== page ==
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In the second of this series honouring Remembrance Day, my Great Grandfather William Markle Pecover submitted a very angry piece to Winnipeg’s daily Free Press Evening Bulletin, forerunner of the Winnipeg Free Press, which published the story on Sept. 22, 1917.  Ramsgate hospital in Kent, on the English coast — where he was convalescing from an arm injury suffered at the front shortly after Vimy — was attacked and bombed by a squadron of 10 German Gotha bombers that August.  The text begins with a transcription of the headline and subhead from the newspaper:

DELIBERATE IN HOSPITAL ATTACK

Manitoba Boy in Ramsgate Hospital Says Raiding
Airmen Spared The Town But Made Premeditated
Attack On Red Cross Building — Gives Vivid
Account of An Exciting Day

By William Markle (Mark) Pecover
Company D, 27th (City of Winnipeg) Battalion

It was one of those warm, quiet, sunny August mornings so peaceful and delightful to the war-worn, blue-coated boys enjoying their period of convalescence and respite from the horrors of France. Dear old Blighty! How we we love you! How we enjoy the welcome  of your homes, the beauty and quiet of your country, the security and refuge that you afford. Security, surely, for far, far away sounded the rumble of the great guns, so distant, so muffled, as of some far-off thunder, and seeming only to add to the feeling of repose. Does not that broad strip of water, upon whose calm, unruffled surface the little boats were dancuing so merrily that morning, their sails gleaming in the bright August sunlight, lie between us and the hell of war? Are not the cliffs of old Albion bristling with the muzzles of a thousand guns, a grim and silent warning to all who would violate the sacredness of British soil? But stronger and surer even than these, we put our trust in those who form that solid khaki line, fighting and dying somewhere in France, that the Motherland may live. Yes, surely our defences are well assured and we had nothing to fear.

An Air Raid!

On the morning that I have spoken of, I was working in the office with McLennan. It was nearly four months since I had got my “Blighty,” and I was still in the hospital blues. A Mauser rifle bullet through the elbow naturally puts a fellow out of the running for a time. There was little to do in the office, and Mac and I, intoxicated with the drowsy quiet of the morning, were sitting lazily back in our chairs discussing the war, of course, particularly the submarine menace, and attributing to it our meagre breakfast of porridge and prunes. Suddenly, a long-drawn, terrifying howl broke the quiet of the morning.

“An air raid,” shouted McLennan. We jumped up and ran out into the hospital quadrangle. The terrific sound that had so startled us was the electric siren on the seafront, giving its dreaded warning that the Boche, in his bitter hate and fiendish cruelty, was again about to “strafe” our little seaside town, to wage his inexcuseable war on defenceless women and children, and wounded Canadian soldiers.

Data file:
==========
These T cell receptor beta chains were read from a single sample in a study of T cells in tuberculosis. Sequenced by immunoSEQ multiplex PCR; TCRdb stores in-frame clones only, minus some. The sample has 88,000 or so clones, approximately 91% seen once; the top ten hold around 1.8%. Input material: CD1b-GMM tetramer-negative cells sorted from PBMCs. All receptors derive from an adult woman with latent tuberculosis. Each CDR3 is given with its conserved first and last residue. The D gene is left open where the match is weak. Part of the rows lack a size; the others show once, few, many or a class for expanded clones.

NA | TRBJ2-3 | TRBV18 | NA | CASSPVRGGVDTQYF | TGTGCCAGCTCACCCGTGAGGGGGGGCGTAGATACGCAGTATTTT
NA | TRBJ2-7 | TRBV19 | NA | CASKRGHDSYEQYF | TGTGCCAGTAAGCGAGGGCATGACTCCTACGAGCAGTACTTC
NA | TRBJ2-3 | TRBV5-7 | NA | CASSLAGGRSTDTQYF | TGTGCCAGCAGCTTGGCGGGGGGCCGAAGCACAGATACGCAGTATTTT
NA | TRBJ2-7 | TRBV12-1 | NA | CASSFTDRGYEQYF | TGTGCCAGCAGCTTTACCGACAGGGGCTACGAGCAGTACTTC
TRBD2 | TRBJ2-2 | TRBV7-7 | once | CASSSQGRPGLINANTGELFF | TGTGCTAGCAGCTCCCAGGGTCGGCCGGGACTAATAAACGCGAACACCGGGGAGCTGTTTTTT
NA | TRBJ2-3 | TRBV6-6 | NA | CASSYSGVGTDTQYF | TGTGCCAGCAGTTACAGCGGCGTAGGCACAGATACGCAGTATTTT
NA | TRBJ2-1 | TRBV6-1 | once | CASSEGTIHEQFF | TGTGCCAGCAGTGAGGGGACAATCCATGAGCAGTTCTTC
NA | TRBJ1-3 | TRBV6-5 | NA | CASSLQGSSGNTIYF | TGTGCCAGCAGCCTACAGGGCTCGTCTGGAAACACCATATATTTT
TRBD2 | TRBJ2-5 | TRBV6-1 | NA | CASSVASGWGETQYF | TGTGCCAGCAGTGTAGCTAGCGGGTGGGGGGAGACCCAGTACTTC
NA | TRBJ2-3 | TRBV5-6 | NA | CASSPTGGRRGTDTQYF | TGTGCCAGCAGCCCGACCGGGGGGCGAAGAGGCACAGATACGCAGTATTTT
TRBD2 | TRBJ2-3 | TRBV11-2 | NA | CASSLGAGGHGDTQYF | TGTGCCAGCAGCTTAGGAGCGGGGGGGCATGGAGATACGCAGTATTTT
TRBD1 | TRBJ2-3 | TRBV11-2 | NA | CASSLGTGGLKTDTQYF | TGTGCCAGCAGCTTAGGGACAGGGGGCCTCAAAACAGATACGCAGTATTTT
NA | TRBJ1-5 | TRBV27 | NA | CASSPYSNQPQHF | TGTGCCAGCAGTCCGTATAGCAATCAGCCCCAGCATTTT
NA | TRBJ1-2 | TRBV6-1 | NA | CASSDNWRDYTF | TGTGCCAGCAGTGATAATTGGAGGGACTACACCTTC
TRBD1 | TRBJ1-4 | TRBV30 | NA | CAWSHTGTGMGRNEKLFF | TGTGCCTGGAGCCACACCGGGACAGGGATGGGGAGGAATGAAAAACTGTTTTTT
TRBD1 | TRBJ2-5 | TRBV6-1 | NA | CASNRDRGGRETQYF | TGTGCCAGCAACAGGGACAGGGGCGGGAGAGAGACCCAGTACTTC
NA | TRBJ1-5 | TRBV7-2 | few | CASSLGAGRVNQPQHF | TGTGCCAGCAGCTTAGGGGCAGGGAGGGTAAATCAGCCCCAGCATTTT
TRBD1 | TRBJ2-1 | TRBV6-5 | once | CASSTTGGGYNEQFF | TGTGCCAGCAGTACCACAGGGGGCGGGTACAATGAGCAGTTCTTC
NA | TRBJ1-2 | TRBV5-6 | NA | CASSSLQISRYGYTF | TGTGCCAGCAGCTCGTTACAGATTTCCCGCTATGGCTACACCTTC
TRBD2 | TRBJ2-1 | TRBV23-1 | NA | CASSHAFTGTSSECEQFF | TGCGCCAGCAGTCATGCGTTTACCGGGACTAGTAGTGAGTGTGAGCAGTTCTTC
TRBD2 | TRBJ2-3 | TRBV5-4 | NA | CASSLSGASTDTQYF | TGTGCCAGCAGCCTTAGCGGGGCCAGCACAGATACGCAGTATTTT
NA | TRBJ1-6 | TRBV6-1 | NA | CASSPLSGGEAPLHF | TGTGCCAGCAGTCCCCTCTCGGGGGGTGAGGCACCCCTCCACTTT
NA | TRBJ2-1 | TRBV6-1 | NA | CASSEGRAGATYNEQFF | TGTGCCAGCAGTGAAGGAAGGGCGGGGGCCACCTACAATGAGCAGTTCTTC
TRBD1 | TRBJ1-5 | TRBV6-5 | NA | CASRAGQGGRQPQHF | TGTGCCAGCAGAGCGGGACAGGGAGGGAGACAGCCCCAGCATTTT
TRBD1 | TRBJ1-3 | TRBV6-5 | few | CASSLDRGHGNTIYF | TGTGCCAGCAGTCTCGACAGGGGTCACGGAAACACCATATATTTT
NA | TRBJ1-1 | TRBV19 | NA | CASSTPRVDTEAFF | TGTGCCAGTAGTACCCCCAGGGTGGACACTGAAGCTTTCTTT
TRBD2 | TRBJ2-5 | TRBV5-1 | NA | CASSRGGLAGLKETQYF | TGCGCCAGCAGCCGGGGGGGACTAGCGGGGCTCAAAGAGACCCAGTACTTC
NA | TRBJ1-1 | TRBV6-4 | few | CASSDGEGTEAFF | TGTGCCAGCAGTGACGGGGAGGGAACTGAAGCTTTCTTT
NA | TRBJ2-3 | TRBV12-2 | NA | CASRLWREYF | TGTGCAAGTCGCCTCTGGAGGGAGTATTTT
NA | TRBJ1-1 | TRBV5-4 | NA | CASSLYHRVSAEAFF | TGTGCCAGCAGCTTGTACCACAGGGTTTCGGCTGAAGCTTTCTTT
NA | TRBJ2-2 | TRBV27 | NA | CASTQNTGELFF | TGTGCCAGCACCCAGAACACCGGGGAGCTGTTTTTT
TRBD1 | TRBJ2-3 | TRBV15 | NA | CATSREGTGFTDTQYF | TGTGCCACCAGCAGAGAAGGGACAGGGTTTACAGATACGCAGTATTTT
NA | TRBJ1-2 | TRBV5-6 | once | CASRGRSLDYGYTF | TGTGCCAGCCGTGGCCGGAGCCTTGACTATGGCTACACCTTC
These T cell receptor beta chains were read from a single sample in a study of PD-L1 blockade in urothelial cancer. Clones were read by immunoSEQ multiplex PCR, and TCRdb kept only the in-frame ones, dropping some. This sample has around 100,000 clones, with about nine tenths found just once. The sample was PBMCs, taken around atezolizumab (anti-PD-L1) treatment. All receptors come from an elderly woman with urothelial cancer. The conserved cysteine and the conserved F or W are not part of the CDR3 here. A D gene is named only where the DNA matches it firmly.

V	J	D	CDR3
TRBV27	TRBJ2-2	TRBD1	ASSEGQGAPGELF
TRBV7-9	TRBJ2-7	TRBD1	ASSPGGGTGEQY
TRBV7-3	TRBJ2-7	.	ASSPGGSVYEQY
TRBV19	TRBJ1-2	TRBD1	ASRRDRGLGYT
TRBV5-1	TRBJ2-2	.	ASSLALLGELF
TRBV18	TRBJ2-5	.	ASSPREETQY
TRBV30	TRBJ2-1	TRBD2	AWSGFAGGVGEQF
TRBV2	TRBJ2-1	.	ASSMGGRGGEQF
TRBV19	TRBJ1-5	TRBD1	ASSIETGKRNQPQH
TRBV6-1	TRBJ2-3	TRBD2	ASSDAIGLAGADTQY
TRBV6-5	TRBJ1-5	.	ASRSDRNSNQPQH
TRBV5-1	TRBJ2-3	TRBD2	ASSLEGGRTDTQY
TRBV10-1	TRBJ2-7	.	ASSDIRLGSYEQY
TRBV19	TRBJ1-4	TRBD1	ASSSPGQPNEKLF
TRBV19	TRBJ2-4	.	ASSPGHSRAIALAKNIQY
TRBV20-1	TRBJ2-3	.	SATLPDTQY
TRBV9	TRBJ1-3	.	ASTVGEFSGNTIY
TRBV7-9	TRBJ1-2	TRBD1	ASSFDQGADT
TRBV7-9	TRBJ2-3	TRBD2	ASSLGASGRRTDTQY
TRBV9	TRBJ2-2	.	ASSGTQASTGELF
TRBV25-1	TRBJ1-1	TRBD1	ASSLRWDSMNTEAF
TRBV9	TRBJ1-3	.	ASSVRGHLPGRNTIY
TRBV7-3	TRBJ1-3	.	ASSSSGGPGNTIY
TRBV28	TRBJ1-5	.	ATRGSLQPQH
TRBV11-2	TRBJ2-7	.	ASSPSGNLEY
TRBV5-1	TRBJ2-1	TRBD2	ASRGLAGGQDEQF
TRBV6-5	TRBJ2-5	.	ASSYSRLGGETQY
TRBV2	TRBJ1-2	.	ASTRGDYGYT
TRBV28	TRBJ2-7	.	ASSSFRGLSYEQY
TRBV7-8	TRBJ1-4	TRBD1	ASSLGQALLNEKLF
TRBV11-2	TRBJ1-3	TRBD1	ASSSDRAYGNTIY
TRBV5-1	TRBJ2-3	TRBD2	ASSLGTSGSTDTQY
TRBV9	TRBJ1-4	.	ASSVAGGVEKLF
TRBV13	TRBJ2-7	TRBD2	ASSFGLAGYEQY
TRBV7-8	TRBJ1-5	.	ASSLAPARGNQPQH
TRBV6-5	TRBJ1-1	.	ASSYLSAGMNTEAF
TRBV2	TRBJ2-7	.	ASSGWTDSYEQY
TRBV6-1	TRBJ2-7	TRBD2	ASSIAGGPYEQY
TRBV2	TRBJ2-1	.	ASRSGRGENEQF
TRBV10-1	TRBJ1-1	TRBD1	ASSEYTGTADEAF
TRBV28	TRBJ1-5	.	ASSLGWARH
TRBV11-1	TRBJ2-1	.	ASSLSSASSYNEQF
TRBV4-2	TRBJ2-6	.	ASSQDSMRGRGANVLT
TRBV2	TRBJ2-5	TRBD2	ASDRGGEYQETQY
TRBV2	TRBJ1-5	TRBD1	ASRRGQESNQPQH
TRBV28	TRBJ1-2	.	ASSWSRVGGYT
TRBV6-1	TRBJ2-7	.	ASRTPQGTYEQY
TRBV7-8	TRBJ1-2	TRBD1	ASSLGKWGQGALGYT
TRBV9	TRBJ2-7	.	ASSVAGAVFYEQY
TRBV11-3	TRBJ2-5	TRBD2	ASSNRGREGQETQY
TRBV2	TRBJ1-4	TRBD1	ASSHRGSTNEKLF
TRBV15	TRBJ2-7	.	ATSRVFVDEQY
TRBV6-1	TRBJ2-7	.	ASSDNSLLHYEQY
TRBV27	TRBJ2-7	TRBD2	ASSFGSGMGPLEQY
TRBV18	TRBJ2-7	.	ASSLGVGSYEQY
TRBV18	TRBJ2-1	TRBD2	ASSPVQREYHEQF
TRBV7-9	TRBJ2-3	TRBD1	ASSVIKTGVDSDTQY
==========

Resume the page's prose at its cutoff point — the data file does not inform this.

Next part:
Patients Scan Sky

In a few minutes the quadrangle was filled with blue-coated patients, all looking skyward, trying to catch a glimpse of the messengers of death in the clear, blue summer sky. We had not long to wait. Far across to seaward we soon discerned a squadron of ten aeroplanes, flying inland at a great height. There was no mistaking their identifty, the patches of bursting shrapnel, smoke all around, from our anti-aircraft guns, telling us that they were the Huns. As they came closer, all our batteries along the shore opened up with a deafening roar, and round upon round of bursting shrapnel was sent into the formation of the marauders, punctuated at times by the sharp rattle of our machine guns, as the enemy was engaged by our airmen.

We who were watching from below stood gazing at the awe-inspiring spectacle as if hypnotized by those sinister, swiftly-moving specks far up in the blue, On and on they came, so deliberately, with such persistency and grim determination. How perfectly they kept their formation unbroken, despite the terrific fire of our guns. Defying every danger, intent only upon their murderous purpose, they flew directly for the town. Asthey drew inland, they dropped to an altitude of about 10,000 feet and thus we were able to view them quite distinctly. They were huge machines, bi-planes of the latest Gotha type.

Gotha G.V. Bombers over London (depiction)

Gotha G.V. Bombers over London (depiction)

For several minutes we watched them, scarcely able to relaize that in a few moments they would be above us, dropping their horrible death machines into our midst. As a serpent is said to charm a bird, so we seemed under the spell of these rapidly approaching planes. Then suddenly came that horrible screech of a bomb whirling through the air, followed by a deafening explosion. Then, no longer were we under the spell of the Hun machines. For we who had been in France knew only too well that horrifying noise, and in a moment the watching crowd of blue-coated men was turned into a panic-stricken mob, running hither and thither, vainly trying to get out of the path of the death-dealing formation above. But go whichever way we would, the Gothas in their zig-zag course seemed to follow. Someone shouted an order to keep out of sight under trees, but there was no controlling that scurrying, excited mod of wounded soldiers. Six months in the trenches will ruin the nerves of most men, and we chaps, all of whom had been under shellfire and through the fight, knew only too well the blasting effect of German high explosives. With an instinct gained in France, we looked for a dugout, and failing to find one, took cover under an availing shelter, no matter how small or frail.